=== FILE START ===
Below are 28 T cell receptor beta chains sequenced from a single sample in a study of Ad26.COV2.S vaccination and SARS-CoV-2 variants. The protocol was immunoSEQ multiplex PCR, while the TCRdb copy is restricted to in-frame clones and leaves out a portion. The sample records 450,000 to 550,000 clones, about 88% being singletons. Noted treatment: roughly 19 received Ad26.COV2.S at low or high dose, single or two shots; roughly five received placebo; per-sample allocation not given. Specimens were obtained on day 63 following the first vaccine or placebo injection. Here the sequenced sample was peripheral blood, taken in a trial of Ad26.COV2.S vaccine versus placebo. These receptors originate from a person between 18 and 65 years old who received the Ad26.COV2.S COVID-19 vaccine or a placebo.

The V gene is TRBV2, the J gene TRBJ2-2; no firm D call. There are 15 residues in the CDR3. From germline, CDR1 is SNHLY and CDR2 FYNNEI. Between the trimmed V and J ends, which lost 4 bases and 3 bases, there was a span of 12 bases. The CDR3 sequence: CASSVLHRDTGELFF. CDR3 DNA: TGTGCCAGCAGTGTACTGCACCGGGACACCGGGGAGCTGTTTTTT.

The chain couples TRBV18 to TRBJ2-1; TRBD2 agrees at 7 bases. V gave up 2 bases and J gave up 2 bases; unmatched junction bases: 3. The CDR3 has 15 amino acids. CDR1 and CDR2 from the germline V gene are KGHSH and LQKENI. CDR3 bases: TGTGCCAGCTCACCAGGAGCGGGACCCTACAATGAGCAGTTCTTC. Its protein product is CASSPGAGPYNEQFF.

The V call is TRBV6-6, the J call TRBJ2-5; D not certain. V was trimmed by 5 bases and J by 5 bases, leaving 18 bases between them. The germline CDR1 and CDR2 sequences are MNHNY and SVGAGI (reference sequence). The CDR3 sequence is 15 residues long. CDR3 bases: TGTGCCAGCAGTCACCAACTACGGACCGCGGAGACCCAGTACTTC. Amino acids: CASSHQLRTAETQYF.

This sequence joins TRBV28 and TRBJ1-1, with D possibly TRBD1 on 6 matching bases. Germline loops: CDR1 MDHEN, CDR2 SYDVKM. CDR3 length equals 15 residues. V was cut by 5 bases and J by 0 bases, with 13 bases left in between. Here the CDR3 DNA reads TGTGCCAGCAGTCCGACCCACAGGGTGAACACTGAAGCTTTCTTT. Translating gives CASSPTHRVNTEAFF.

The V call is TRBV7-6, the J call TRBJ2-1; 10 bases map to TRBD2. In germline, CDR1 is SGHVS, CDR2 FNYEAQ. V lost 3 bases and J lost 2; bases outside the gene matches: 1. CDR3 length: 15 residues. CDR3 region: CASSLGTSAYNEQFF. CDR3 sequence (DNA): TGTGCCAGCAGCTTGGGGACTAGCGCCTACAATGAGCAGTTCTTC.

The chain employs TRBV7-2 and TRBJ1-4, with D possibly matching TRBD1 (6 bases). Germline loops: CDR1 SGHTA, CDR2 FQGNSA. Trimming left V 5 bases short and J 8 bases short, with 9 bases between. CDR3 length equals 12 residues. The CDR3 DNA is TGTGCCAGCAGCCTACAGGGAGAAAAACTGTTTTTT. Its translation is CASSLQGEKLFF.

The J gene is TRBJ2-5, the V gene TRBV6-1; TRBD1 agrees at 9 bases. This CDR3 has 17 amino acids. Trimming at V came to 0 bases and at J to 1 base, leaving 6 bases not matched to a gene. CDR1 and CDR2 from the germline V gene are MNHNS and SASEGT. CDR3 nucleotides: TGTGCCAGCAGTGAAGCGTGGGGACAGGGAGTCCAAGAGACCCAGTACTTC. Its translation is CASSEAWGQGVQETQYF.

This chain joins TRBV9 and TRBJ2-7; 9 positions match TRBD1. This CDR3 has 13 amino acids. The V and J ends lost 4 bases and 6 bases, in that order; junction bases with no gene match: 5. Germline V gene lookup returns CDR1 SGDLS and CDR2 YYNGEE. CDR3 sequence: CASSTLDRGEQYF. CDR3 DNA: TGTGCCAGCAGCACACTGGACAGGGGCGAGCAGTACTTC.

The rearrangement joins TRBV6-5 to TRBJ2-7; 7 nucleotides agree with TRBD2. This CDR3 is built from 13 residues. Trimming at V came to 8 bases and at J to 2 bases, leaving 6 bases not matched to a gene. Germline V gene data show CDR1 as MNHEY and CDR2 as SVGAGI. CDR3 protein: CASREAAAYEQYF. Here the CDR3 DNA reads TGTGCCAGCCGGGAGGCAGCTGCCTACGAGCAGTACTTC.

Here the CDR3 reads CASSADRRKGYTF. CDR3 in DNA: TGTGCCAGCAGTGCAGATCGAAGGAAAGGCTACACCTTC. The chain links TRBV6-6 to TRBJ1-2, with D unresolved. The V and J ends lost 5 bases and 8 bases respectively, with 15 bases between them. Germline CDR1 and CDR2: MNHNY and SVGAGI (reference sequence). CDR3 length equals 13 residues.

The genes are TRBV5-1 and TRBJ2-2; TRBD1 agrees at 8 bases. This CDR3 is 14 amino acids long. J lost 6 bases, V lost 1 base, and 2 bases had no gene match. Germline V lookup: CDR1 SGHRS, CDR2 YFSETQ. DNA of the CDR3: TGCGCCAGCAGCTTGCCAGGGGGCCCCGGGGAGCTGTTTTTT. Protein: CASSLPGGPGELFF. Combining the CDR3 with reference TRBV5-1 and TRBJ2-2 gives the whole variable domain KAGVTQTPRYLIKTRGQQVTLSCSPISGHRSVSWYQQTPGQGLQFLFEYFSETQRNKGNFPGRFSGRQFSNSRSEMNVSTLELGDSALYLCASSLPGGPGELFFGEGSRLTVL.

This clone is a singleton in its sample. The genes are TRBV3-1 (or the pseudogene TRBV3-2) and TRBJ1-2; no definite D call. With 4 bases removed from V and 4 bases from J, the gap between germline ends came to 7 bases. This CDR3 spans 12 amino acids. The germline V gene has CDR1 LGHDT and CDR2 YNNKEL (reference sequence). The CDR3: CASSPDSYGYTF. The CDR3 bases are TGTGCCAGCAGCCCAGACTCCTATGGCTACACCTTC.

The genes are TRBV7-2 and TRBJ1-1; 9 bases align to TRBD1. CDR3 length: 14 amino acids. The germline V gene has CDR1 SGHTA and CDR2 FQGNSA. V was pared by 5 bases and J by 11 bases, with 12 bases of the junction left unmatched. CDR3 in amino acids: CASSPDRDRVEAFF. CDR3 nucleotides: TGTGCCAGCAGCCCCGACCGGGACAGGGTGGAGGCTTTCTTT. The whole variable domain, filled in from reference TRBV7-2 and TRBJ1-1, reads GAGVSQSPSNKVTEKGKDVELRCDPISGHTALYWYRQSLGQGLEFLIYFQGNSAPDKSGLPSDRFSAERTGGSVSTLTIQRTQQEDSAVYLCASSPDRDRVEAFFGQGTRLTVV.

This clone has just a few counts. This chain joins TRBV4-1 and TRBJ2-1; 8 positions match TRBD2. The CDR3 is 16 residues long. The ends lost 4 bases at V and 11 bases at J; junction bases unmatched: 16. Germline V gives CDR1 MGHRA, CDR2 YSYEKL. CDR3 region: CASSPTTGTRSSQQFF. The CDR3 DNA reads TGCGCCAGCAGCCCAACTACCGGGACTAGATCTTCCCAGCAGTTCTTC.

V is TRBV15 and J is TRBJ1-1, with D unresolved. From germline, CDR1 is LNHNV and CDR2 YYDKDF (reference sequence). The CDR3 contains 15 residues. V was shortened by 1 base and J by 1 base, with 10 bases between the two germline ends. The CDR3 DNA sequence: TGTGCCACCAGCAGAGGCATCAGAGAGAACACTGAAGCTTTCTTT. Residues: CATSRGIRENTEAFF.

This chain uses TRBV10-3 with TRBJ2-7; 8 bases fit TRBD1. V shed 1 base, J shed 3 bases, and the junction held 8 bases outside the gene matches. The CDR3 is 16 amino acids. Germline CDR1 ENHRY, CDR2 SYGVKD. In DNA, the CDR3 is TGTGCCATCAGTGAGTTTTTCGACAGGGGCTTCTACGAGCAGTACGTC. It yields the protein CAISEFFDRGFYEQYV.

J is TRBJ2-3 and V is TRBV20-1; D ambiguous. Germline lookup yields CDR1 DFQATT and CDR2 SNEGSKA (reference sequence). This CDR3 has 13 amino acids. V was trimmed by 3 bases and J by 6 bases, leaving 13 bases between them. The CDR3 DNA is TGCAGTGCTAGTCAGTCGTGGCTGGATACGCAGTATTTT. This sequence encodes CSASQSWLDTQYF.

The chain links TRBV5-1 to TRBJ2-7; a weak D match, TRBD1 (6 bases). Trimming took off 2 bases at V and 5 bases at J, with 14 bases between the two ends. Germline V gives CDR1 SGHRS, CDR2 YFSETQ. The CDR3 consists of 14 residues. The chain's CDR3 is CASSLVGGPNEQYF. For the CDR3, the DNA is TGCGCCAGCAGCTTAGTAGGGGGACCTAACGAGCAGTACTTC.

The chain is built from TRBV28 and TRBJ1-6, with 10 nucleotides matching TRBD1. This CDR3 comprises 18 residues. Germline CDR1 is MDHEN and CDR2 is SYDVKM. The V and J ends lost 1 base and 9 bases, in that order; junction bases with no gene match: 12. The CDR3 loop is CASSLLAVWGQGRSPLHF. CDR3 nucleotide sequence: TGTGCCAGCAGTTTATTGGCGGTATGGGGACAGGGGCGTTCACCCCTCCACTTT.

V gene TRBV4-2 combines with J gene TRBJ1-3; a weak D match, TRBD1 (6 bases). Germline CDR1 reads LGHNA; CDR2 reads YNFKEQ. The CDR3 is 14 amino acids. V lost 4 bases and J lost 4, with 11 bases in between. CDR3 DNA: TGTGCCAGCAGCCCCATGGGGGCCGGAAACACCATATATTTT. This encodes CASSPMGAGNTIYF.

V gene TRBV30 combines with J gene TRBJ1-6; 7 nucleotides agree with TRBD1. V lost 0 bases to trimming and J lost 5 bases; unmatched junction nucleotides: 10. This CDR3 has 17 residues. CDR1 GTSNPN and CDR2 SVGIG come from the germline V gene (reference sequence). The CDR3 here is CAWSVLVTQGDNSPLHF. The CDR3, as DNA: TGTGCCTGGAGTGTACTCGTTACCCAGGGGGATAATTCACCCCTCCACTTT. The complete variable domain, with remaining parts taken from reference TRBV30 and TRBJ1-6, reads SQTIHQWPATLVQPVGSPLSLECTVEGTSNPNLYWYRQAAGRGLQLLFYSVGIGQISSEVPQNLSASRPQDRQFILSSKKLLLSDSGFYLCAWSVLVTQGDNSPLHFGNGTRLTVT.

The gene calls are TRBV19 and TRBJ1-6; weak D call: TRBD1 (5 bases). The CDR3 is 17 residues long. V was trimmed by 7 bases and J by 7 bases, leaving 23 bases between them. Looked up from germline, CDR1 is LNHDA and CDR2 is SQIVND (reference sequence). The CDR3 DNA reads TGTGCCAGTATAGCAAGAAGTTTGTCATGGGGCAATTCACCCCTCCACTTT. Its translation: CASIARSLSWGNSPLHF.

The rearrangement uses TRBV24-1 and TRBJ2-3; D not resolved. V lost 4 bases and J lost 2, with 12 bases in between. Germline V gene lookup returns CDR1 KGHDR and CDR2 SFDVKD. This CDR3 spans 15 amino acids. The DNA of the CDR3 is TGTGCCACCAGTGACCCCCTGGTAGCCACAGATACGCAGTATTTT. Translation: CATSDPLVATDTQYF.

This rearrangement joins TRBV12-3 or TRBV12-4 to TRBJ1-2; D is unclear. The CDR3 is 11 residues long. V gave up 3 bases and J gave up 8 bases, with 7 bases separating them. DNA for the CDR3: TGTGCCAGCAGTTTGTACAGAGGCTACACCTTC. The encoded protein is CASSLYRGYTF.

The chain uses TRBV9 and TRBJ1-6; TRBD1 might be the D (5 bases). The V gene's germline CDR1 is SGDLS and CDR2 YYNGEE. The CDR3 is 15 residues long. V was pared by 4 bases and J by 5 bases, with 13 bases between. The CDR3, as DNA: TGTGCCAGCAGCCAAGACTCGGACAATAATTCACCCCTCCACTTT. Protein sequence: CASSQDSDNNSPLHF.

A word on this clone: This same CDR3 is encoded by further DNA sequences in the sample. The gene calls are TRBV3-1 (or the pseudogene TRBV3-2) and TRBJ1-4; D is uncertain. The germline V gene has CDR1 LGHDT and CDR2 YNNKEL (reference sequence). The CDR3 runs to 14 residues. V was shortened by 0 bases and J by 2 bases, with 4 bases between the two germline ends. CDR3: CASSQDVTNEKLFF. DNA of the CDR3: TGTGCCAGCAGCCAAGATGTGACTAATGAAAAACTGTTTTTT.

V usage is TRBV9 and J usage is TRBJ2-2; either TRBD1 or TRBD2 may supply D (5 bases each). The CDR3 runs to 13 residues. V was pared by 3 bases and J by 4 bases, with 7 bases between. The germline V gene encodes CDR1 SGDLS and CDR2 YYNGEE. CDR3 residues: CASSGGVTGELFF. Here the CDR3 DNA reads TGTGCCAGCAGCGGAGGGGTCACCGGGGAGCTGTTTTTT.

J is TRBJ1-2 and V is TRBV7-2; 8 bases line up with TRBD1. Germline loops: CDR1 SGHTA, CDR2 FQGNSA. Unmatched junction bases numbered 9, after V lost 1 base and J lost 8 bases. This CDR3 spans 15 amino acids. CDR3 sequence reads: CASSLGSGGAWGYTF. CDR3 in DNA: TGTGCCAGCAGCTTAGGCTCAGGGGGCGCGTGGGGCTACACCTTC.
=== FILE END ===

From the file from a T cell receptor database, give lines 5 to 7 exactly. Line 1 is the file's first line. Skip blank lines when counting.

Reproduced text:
This sequence joins TRBV28 and TRBJ1-1, with D possibly TRBD1 on 6 matching bases. Germline loops: CDR1 MDHEN, CDR2 SYDVKM. CDR3 length equals 15 residues. V was cut by 5 bases and J by 0 bases, with 13 bases left in between. Here the CDR3 DNA reads TGTGCCAGCAGTCCGACCCACAGGGTGAACACTGAAGCTTTCTTT. Translating gives CASSPTHRVNTEAFF.

The V call is TRBV7-6, the J call TRBJ2-1; 10 bases map to TRBD2. In germline, CDR1 is SGHVS, CDR2 FNYEAQ. V lost 3 bases and J lost 2; bases outside the gene matches: 1. CDR3 length: 15 residues. CDR3 region: CASSLGTSAYNEQFF. CDR3 sequence (DNA): TGTGCCAGCAGCTTGGGGACTAGCGCCTACAATGAGCAGTTCTTC.

The chain employs TRBV7-2 and TRBJ1-4, with D possibly matching TRBD1 (6 bases). Germline loops: CDR1 SGHTA, CDR2 FQGNSA. Trimming left V 5 bases short and J 8 bases short, with 9 bases between. CDR3 length equals 12 residues. The CDR3 DNA is TGTGCCAGCAGCCTACAGGGAGAAAAACTGTTTTTT. Its translation is CASSLQGEKLFF.